The title: This is the first thing readers will read if your cover grabs their eye. It needs to either intrigue them, amuse them, or give more information about the genre or topic of the book. Remember the old “show don’t tell” adage? Well, while your cover serves to show your readers what your book is about, your title can be used to flat out tell them (especially in nonfiction, case in point in the example above).
The reviews: This is the only element of social validation on your ad. Generally, the star rating will always be between 4 and 5, so what will really matter to readers here is the number of ratings. The higher it is, the more successful your book will be perceived, and the more likely readers will be to take a chance on it.
The price: The price can be just as important a factor as the other elements, especially if it’s significantly different from other books in your niche. Since Amazon Advertising reaches readers who are actively looking for their next book, it can tolerate higher price points than Facebook or BookBub ads. That said, do keep in mind that most readers you’ll reach with your ads will not be familiar with you and your books. Therefore, lower price points will always draw more clicks (and ultimately sales).
The ad copy: As I discuss later in the book, not all ads feature ad copy. When they do, that copy is minimal (compared to the book title) and, as such, often ignored by readers. It can, however, certainly play a role for those who do read it.
It is absolutely vital—and I cannot overstate this—that you nail all these elements to the best of your ability, before you start advertising on Amazon (or anywhere else, really). Often, a change in cover, or in a series title, can have a much bigger impact on your CTR and overall campaign performance than any targeting or bidding change you could make.
Not managing to get Amazon to spend your money is a common issue, but there’s an even worse scenario with a pay per click advertising platform: getting a lot of clicks but no sales. In this scenario, you’re not just failing to make money, you’re actively losing it.
Which brings us to the second ratio, which needs to be closely monitored: the ratio from clicks to orders, or conversion rate. The fewer clicks you need in order to generate one sale of your book, the more cost-effective your advertising will be on Amazon.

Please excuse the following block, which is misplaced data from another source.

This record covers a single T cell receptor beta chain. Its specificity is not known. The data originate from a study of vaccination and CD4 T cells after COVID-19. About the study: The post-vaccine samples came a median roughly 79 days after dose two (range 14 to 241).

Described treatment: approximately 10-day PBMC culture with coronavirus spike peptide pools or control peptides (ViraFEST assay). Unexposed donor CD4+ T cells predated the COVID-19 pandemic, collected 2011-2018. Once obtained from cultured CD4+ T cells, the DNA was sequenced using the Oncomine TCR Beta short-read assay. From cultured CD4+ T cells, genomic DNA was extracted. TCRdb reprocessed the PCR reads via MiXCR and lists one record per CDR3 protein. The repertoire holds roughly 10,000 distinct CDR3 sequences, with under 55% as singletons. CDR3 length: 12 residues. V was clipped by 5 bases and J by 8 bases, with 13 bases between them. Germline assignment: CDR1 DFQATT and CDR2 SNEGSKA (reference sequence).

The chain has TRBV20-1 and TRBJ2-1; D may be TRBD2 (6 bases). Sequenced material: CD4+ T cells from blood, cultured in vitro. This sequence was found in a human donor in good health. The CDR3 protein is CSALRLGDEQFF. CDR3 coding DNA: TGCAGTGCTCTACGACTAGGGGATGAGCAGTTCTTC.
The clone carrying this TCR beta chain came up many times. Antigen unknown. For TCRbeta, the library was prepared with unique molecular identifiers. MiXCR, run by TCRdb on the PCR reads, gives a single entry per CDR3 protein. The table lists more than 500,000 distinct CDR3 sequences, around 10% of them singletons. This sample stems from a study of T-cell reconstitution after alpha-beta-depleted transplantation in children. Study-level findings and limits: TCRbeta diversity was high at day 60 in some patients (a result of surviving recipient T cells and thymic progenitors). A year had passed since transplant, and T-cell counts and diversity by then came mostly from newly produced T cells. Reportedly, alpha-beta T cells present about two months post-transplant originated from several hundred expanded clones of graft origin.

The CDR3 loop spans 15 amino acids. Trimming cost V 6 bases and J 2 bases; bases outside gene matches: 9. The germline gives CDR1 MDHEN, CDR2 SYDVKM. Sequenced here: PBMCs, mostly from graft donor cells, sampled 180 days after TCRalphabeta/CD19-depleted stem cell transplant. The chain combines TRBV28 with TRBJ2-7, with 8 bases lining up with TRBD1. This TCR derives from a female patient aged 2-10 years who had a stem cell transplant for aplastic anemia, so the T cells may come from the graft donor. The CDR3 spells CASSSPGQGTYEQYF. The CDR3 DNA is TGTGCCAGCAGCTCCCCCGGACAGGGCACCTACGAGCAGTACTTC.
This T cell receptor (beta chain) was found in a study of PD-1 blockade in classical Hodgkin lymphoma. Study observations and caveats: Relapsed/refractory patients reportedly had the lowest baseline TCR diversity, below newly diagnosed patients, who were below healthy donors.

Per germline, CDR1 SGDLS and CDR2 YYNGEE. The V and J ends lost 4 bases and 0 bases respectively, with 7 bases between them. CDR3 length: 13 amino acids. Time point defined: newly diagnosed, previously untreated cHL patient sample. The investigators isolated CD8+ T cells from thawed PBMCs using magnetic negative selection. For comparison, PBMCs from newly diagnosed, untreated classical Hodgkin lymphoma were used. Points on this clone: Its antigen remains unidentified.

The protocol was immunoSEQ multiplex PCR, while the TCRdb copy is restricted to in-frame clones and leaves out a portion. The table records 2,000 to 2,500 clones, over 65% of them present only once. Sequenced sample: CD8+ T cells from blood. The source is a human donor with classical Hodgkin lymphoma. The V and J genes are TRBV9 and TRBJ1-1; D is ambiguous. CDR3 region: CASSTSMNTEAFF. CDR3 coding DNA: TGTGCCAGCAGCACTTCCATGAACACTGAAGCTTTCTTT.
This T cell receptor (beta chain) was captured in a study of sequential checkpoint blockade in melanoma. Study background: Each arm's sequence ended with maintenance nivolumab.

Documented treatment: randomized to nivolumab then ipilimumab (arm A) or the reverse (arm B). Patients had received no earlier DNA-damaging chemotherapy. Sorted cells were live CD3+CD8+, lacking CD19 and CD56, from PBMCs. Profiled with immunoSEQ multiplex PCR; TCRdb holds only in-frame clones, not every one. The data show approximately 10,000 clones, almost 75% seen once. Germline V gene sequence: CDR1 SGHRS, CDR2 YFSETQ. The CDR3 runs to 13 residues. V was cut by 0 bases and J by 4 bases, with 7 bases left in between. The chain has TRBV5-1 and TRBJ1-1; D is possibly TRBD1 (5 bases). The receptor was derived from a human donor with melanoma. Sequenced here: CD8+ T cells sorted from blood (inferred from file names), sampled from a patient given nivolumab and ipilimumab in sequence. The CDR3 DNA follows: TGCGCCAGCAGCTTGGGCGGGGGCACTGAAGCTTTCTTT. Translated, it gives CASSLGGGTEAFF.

While your targeting decisions will affect the conversion rate to some extent, the most important conversion factors here have to do with your product page. When a reader clicks on your ad, they are taken to the book’s product page—and will therefore make their purchasing decision based on the information on that page.
Ranking the elements of the product page based on their potential impact on the conversion rate isn’t easy, as some of these were already present on the ad (such as the cover, the title, or the price). The most important element, though, is unequivocal:
The book (product) description: Amazon Ads display precious little written information about the book (the title, and sometimes, the ad copy). So the first thing a reader will do after clicking on the ad will be to read the book description. You’ll find entire books out there on the art of writing an effective book description, or book blurb, so I won’t go too far into the subject here. Instead, I’m recommending two of my favorite books on the topic in the footnotes,4 and leaving you with one simple piece of advice: check out and carefully study the descriptions of all the best-selling books in your genre. Try to identify some common elements or tropes (maybe they’re all written in first person or they hit the same keywords or they use a similar formatting), and take inspiration from the competition for your own description.
The customer reviews: While the ad features the star rating and number of reviews, readers will likely want to actually read some customer reviews from previous buyers. Here, it’s important to pay attention to the top reviews specifically, as these are the first ones readers will see when they scroll down to the reviews section. Having a huge number of reviews with a solid average rating is ideal—but if your top three reviews are all negative, that alone can detract most readers from buying the book. Sadly, what I’m describing is not an uncommon scenario—and it’s a particularly nefarious one, as it’s hard to revert (short of asking your reader base to upvote the positive reviews, there’s little you can do about a troll review showing up at the top of your reviews).